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On Air - Live At The BBC Volume 2 [2 CD]

4.6 out of 5 stars 331 customer reviews

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Editorial Reviews

In 1994, The Beatles' Live at the BBC was released to worldwide acclaim - hitting number one in the U.K. and number three in the U.S. and selling more than five million copies within six weeks. Now comes a new companion to The Beatles' first BBC collection, On Air - Live at the BBC Volume 2. On Air's 63 tracks, none of which overlaps with The Beatles' first BBC release, include 37 previously unreleased performances and 23 previously unreleased recordings of in-studio banter and conversation between the band's members and their BBC radio hosts.

In the studios of the British Broadcasting Corporation, The Beatles performed music for a variety of radio shows. On Air - Live at the BBC Volume 2 presents the sound of The Beatles seizing their moment to play for the nation. Thrilled to hear these exciting recordings again, Paul McCartney said, 'There's a lot of energy and spirit. We are going for it, not holding back at all, trying to put in the best performance of our lifetimes.'

Ten of On Air's songs were never recorded by the group for EMI in the 1960s, including two making their debuts with the new release: The Beatles' direct-to-air performance of Chuck Berry's 'I'm Talking About You' and a rocking cover of the standard 'Beautiful Dreamer.' On Air also includes different versions of six rarities heard on the 1994 BBC collection: Little Richard's 'Lucille,' Chuck Berry's 'Memphis, Tennessee,' Chan Romero's 'The Hippy Hippy Shake,' Ray Charles' 'I Got A Woman,' and two songs they learned from records by Carl Perkins, 'Glad All Over' and 'Sure To Fall.'

The Beatles' tribute to the BBC's most important pop show of the early '60s - 'Happy Birthday, Dear Saturday Club' - is another surprise. As John Lennon recalled in 1980, 'We did a lot of tracks that were never on record for Saturday Club - they were well recorded, too.' Paul remembers, 'We'd been raised on the BBC radio programs. One of the big things in our week was Saturday Club - this great show was playing the kind of music we loved, so that was something we really aspired to.'

Between March 1962 and June 1965, no fewer than 275 unique musical performances by The Beatles were broadcast by the BBC in the U.K. The group played songs on 39 radio shows in 1963 alone. Ringo Starr said in 1994, 'You tend to forget that we were a working band. It's that mono sound. There were usually no overdubs. We were in at the count-in and that was it. I get excited listening to them.' On their busiest BBC day, 16 July 1963, The Beatles recorded 18 songs for three editions of their Pop Go The Beatles series in fewer than seven hours.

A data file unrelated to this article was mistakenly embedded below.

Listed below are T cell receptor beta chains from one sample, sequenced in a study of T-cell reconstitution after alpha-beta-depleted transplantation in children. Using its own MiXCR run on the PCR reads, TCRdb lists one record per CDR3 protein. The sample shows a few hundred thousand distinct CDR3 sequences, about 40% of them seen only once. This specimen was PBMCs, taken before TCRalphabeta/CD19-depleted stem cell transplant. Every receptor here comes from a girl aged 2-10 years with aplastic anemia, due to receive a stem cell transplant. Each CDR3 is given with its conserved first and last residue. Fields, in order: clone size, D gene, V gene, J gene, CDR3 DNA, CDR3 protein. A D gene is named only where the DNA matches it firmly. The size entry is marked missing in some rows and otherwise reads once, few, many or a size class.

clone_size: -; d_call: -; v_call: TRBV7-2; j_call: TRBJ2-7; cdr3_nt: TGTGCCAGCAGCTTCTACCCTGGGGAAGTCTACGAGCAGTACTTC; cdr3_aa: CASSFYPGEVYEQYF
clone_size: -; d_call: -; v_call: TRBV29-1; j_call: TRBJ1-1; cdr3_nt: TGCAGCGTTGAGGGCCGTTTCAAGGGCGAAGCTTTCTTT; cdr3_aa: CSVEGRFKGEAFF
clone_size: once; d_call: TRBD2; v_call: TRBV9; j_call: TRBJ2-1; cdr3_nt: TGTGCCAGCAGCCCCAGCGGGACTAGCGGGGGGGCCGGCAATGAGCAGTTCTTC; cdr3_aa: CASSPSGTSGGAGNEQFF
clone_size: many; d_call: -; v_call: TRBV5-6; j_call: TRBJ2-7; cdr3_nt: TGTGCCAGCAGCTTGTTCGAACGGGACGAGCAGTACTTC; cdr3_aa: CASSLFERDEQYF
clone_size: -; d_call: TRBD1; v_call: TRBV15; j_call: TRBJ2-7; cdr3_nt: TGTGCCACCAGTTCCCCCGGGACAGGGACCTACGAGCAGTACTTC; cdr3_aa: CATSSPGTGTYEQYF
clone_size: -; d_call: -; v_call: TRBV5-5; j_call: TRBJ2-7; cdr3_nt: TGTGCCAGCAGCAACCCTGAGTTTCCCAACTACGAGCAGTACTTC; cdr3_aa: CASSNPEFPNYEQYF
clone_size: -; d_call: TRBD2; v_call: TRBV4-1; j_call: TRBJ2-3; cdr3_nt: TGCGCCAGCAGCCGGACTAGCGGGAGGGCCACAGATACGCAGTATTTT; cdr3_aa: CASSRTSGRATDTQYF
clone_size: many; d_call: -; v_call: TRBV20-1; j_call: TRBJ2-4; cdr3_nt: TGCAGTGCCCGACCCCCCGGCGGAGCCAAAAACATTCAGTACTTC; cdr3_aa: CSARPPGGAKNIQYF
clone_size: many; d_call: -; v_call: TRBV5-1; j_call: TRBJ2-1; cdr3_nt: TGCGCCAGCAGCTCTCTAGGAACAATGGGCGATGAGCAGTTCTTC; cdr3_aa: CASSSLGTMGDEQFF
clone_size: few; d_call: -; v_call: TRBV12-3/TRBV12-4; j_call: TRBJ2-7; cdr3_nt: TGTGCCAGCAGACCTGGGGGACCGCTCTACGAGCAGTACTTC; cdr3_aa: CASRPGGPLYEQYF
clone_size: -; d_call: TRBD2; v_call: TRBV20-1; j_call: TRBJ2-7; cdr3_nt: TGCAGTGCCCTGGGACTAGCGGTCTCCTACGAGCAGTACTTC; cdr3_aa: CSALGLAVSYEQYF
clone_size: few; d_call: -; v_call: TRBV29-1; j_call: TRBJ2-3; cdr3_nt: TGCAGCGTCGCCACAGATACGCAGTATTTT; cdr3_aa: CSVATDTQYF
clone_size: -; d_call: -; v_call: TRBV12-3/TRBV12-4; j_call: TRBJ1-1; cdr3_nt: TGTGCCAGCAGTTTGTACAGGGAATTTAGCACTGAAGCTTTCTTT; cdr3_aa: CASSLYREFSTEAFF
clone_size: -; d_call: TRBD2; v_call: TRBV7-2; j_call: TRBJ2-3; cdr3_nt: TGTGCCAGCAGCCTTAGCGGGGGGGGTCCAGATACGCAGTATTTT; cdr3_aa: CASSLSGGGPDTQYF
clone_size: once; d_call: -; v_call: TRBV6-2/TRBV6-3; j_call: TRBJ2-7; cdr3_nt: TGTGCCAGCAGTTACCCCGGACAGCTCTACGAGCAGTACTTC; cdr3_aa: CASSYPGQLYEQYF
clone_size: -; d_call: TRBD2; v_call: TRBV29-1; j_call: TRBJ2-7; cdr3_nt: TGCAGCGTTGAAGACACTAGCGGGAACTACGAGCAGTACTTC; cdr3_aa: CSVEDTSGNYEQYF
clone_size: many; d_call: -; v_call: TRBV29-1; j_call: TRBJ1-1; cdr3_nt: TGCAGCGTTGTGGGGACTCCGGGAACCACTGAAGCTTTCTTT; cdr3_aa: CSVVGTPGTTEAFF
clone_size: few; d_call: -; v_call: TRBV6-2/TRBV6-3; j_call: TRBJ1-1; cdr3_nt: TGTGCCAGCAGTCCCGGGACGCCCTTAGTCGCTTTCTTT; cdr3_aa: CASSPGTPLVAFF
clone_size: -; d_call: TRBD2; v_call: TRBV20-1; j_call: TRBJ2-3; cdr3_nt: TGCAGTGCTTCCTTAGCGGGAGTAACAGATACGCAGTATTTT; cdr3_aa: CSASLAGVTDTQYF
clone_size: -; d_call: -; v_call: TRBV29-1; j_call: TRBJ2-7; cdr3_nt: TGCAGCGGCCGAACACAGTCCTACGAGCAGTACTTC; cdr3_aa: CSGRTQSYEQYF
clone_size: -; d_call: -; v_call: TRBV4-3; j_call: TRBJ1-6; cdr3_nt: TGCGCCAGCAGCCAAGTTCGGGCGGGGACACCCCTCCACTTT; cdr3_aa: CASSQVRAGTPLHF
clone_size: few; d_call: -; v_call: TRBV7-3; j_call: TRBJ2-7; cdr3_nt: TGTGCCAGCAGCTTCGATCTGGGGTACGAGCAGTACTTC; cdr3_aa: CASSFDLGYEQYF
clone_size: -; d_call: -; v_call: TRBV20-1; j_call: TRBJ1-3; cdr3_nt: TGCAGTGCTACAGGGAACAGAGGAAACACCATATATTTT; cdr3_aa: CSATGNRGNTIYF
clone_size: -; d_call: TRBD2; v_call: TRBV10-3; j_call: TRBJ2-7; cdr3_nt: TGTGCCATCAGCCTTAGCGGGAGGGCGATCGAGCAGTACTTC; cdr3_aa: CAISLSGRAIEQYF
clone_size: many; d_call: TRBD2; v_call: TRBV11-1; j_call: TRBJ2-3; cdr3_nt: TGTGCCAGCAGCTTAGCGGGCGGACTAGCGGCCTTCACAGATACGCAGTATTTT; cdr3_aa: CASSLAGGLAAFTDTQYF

The group played 88 distinct songs in their BBC sessions - some were recorded many times; others performed just once. At the time, three national BBC stations provided all daytime radio broadcasting in the U.K. Only the Light Programme network might occasionally play a record. Most broadcast music was live music. Consequently, to promote their releases, The Beatles had to play live at the BBC. 'Everything was done instantly,' remembered George Harrison, 'But before that, we used to drive 200 miles in an old van down the M1, come into London, try and find the BBC and then set up and do the program. Then we'd probably drive back to Newcastle for a gig in the evening!'

On Air also features BBC recordings of 30 well-loved songs from The Beatles' catalogue, including five number ones and other favorites such as: 'I Saw Her Standing There,' 'Twist And Shout,' 'Do You Want To Know A Secret,' 'Boys,' 'Please Mister Postman,' 'Money,' 'And I Love Her,' and 'If I Fell.'

Track Listings

Disc: 1

  1. And Here We Are Again (Speech)
  2. Words of Love
  3. How About It, Gorgeous? (Speech)
  4. Do You Want To Know a Secret
  5. Lucille
  6. Hey, Paul... (Speech)
  7. Anna (Go To Him)
  8. Hello! (Speech)
  9. Please Please Me
  10. Misery
  11. I'm Talking About You
  12. A Real Treat (Speech)
  13. Boys
  14. Absolutely Fab (Speech)
  15. Chains
  16. Ask Me Why
  17. Till There Was You
  18. Lend Me Your Comb
  19. Lower 5E (Speech)
  20. The Hippy Hippy Shake
  21. Roll Over Beethoven
  22. There's A Place
  23. Bumper Bundle (Speech)
  24. P.S. I Love You
  25. Please Mister Postman
  26. Beautiful Dreamer
  27. Devil In Her Heart
  28. The 49 Weeks (Speech)
  29. Sure To Fall (In Love With You)
  30. Never Mind, Eh? (Speech)
  31. Twist And Shout
  32. Bye, Bye (speech)
  33. John - Pop Profile (Speech)
  34. George - Pop Profile (Speech)

Disc: 2

  1. I Saw Her Standing There
  2. Glad All Over
  3. Lift Lid Again (Speech)
  4. I'll Get You
  5. She Loves You
  6. Memphis, Tennessee
  7. Happy Birthday Dear Saturday Club
  8. Now Hush, Hush (Speech)
  9. From Me To You
  10. Money (That's What I Want)
  11. I Want To Hold Your Hand
  12. Brian Bathtubes (Speech)
  13. This Boy
  14. If I Wasn't In America (Speech)
  15. I Got A Woman
  16. Long Tall Sally
  17. If I Fell
  18. A Hard Job Writing Them (Speech)
  19. And I Love Her
  20. Oh, Can't We? Yes We Can (Speech)
  21. You Can't Do That
  22. Honey Don't
  23. I'll Follow The Sun
  24. Green With Black Shutters (Speech)
  25. Kansas City/Hey-Hey-Hey-Hey!
  26. That's What We're Here For (Speech)
  27. I Feel Fine (Studio Outtake)
  28. Paul - Pop Profile (Speech)
  29. Ringo - Pop Profile (Speech)

Product Details

  • Audio CD (November 11, 2013)
  • Number of Discs: 2
  • Label: Capitol
  • ASIN: B00F3VOL38
  • Average Customer Review: 4.6 out of 5 stars  See all reviews (331 customer reviews)